But now the Titus performance is over. The beast is slain (because the campers totally slayed in the performance. Heh. Shakespeare related puns). However, that doesn’t mean that the themes in Titus are not still relevant. As Aaron says, “Let not your sorrow die though I am dead” (5.1.981), I am saying “Let not your contemplation of institutionalized racism and sexism die though we are no longer working on Titus.” Maybe that wasn’t as concise as Shakespeare, but still. We still plan on exploring race, gender, and other relevant topics in Shakespeare. [Editor’s note: And we will continue to do so until the day such issues become irrelevant; i.e when we fix systemic racism and rape culture.] I will continue to post about my findings both in Titus and the shows I am working on this session, Love’s Labour’s Lost and The Knight of the Burning Pestle.

Therefore, farewell Titus! And stay tuned next for some posts about sexual assault, racism, and gender expression.

Behold! The Session 1 Final Performance Festival approacheth!

We’re heading into a week of midnight dress rehearsals and the camp takeover of the final preshow songs before the shows put on this week by the  ASC resident troupe. It’s the home stretch, and we’re so excited to polish the work we’ve been doing these last two weeks and show it off to everybody on Sunday, July 9!

We now have an official schedule of events for the entire day, including the order of the shows as they will be performed on the day itself.


2017 Session 1 Performance Festival Schedule

Sunday, July 9

10:00 am —————————————————————–

Welcome Brunch at the Stonewall Jackson Hotel

Complimentary and open to immediate family (RSVP required)

11:00 am —————————————————————-

Blackfriars Playhouse opens for seating

Admission is free and open to the public.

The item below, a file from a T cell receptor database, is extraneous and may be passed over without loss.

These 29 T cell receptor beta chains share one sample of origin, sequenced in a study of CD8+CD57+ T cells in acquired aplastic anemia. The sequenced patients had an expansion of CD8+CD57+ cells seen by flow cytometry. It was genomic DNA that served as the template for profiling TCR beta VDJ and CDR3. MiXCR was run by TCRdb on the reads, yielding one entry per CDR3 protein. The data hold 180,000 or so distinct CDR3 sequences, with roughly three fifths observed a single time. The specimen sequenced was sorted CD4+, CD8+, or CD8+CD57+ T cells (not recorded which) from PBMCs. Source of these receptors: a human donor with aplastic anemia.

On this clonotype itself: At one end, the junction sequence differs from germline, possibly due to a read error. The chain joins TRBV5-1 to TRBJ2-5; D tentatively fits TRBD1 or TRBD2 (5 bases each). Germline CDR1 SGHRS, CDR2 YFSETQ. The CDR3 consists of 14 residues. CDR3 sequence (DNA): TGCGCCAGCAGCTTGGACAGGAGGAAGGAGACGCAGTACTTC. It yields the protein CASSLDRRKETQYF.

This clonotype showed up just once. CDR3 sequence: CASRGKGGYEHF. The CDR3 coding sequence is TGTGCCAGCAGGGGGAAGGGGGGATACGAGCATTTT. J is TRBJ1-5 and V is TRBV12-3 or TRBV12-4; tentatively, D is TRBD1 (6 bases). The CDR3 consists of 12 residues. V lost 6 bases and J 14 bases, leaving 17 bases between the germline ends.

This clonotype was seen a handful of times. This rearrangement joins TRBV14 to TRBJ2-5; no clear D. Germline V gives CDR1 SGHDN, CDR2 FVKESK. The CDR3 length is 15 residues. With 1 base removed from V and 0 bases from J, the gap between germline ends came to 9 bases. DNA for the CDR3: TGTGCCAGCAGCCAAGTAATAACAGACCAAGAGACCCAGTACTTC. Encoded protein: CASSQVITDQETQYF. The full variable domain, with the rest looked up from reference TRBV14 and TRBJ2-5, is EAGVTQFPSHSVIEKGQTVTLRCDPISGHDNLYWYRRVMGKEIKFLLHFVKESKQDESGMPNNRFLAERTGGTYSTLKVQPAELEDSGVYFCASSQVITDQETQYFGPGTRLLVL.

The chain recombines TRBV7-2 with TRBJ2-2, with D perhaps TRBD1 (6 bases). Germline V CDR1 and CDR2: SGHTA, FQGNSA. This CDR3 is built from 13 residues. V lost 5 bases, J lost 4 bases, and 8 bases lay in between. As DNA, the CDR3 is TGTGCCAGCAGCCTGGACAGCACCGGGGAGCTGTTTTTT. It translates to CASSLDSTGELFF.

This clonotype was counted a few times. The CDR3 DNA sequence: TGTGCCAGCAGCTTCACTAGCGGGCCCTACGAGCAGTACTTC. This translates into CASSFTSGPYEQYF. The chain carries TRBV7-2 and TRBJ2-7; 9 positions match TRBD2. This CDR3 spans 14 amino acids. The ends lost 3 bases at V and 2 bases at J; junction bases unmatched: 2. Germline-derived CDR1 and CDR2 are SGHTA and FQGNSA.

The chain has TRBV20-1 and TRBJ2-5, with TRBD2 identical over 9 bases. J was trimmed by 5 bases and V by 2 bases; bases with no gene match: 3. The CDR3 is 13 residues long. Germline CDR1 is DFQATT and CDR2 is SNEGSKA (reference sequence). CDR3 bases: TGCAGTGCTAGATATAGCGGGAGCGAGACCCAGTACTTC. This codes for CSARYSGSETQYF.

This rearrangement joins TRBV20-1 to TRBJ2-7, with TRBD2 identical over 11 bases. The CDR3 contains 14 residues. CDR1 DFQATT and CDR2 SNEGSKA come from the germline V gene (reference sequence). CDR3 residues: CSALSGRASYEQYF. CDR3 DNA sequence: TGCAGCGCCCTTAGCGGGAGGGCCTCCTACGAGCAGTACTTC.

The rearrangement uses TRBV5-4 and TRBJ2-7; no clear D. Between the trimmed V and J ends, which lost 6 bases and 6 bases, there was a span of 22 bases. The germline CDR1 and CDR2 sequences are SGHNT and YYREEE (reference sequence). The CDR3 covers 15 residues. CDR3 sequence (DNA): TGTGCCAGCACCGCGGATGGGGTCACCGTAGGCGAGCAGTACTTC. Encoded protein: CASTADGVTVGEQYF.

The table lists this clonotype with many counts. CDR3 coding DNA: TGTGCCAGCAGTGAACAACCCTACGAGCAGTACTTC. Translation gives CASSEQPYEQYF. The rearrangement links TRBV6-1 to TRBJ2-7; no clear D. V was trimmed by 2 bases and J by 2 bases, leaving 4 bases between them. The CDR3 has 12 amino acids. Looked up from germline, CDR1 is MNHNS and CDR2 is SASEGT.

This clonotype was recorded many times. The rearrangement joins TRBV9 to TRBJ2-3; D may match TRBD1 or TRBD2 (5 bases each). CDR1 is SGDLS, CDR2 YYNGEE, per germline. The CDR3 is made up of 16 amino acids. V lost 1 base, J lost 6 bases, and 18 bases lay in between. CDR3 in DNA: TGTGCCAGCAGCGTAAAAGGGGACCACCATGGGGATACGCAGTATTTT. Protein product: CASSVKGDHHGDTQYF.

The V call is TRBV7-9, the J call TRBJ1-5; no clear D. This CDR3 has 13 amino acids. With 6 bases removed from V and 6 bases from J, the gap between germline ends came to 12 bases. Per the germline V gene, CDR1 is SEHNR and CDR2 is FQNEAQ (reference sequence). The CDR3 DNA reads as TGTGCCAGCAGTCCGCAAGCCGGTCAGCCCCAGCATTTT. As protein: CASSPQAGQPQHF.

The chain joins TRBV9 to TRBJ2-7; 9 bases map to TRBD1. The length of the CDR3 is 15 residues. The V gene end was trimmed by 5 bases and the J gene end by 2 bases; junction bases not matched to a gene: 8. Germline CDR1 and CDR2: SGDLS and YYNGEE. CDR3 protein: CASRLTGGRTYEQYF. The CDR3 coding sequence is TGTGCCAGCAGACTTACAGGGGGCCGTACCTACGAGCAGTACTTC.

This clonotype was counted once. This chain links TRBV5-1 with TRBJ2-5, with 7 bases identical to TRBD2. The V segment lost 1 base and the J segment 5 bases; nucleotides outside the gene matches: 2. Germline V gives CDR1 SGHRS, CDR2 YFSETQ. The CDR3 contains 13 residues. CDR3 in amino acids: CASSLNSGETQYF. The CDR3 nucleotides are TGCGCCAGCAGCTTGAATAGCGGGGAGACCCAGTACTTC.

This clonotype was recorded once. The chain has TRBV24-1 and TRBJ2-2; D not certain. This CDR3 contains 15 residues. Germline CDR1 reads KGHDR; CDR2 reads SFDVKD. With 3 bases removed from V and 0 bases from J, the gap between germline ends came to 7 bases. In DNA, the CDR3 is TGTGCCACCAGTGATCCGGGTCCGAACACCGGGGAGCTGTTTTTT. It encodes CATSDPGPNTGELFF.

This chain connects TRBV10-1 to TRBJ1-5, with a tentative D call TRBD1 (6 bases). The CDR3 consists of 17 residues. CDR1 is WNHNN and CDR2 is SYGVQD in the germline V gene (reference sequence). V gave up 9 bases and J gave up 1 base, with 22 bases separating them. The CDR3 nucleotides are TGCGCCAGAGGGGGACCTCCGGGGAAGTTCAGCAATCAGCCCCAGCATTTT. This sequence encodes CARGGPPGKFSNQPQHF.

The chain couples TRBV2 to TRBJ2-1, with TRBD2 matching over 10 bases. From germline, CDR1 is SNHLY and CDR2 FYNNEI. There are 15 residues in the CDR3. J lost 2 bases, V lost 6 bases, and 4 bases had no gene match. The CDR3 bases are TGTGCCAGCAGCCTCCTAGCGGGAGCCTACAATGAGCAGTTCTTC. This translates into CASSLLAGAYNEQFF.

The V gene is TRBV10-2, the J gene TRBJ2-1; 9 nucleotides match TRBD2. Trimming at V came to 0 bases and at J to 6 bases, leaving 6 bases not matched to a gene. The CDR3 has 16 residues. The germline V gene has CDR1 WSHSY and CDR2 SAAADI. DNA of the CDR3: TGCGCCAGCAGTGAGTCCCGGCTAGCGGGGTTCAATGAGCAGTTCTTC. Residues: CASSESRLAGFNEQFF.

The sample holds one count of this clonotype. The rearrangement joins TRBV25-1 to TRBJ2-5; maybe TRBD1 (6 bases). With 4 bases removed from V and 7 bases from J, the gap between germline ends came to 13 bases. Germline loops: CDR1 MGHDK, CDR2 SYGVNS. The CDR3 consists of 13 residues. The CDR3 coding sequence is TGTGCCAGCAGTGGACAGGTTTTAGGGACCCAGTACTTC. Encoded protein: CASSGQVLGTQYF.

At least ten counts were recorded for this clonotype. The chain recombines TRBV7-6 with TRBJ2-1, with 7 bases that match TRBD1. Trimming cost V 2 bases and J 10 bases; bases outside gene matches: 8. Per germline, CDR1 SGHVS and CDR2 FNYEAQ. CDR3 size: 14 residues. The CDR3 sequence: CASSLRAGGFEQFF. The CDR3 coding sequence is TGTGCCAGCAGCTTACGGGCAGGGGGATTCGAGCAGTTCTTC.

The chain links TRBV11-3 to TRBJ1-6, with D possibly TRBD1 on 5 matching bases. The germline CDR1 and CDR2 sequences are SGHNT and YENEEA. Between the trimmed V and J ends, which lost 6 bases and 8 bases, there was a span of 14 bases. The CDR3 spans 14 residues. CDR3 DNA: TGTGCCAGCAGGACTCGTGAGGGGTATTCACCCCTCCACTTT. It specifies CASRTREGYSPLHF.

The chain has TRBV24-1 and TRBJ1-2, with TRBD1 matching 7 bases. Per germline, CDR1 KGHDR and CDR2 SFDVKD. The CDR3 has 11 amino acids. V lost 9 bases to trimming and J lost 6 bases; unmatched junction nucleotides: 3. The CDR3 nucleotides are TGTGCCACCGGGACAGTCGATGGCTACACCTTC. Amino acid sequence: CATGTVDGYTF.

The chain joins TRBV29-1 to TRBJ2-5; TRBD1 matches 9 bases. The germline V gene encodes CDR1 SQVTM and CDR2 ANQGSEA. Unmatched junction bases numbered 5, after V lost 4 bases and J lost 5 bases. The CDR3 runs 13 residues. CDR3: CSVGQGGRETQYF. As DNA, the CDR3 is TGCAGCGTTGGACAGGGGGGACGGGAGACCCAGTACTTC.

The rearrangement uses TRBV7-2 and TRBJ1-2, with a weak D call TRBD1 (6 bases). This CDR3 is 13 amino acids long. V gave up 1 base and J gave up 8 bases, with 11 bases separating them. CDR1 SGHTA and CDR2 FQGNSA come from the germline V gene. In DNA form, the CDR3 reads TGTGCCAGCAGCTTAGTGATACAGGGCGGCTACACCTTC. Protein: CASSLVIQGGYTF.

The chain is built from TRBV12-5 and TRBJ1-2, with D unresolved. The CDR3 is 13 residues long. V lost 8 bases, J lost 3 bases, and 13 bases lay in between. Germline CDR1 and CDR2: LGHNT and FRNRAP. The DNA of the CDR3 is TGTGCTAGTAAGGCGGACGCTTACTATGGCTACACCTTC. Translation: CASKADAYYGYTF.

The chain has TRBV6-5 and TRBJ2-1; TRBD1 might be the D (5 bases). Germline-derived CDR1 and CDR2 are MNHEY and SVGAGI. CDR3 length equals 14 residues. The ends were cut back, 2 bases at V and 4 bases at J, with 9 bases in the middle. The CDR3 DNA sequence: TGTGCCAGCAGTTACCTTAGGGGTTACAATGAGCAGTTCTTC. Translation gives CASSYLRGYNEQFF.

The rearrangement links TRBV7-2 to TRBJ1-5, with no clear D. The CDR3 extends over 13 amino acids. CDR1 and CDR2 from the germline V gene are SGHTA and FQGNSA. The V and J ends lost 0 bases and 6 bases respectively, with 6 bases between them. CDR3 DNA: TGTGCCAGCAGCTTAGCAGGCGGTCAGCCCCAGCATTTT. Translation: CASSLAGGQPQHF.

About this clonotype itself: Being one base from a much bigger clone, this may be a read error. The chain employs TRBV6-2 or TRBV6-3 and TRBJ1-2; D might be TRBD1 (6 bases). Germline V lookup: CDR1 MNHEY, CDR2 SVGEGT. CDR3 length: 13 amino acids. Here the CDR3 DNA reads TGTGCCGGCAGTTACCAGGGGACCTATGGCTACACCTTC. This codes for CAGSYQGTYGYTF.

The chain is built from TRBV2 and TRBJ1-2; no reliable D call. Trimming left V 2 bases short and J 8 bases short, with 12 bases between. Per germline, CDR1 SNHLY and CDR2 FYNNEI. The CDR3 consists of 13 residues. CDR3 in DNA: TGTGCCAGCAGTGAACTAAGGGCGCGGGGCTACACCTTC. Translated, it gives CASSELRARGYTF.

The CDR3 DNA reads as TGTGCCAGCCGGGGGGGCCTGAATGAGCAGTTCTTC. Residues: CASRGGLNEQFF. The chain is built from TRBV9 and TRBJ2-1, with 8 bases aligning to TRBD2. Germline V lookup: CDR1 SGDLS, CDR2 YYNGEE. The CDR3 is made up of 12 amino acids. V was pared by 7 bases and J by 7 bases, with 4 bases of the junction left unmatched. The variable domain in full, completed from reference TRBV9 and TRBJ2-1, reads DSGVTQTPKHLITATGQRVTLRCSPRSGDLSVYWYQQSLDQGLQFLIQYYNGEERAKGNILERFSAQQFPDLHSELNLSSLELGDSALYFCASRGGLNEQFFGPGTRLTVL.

Seating is first-come, first-served.
No RSVP necessary.

11:15 am —————————————————————-

Official Welcome to the Playhouse and the Festival

Director of Mission Ralph Alan Cohen, Director of Education Sarah Enloe, and Camp Director Lia Wallace will welcome friends and family to join us in celebrating this festive occasion

11:45 am —————————————————————-

Henry IV, Part 1 performance

12:45 pm —————————————————————-

Lunch Break (1 hour)

Pick up preordered lunches in upstairs lobby.
Additional lunches will not be available for sale on the day of the Festival.
Campers are not permitted to leave the Playhouse.

1:45 pm —————————————————————-

Titus Andronicus performance

2:45 pm —————————————————————-

Coffee Break

Join us in the Playhouse lobbies (upstairs and downstairs) for complimentary coffee and nibbles

3:00 pm —————————————————————-

The Sea Voyage performance

4:00 pm —————————————————————-

Strike and Photo Sessions

Parents are welcome to hang around for the picture sessions and take their own group shots, but please follow any and all instructions given by our official photographer, Lindsey Walters of the fabulous Miscellaneous Media Photography — she knows what she’s doing. Parents will get access to all production photos (including the group photos) once Lindsey finishes editing them and creating galleries for you to access.
No need to wait for your camper, who will have lots to do after the photo sessions. Instead, parents should head on up to the Celebration Picnic when the shows (or pictures) are done — we’ll bring your campers up to the picnic for food, fawning, and final festivities.

4:45 pm —————————————————————-

Celebration Picnic in Hunt West Dining Hall

Complimentary to friends and family (RSVP required)

6:00 pm – 7:30 pm ————————————————–

Camper Check Out

‘Til next summer! We’ll miss you.

Questions? Quibbles? Queries?
Contact me at lia@americanshakespearecenter.com
Or Vicky at vickyv@americnashakespearecenter.com
Or Adrienne at adrienne@americanshakespearecenter.com
We’ll do our best to accommodate whatever you may need in a timely fashion!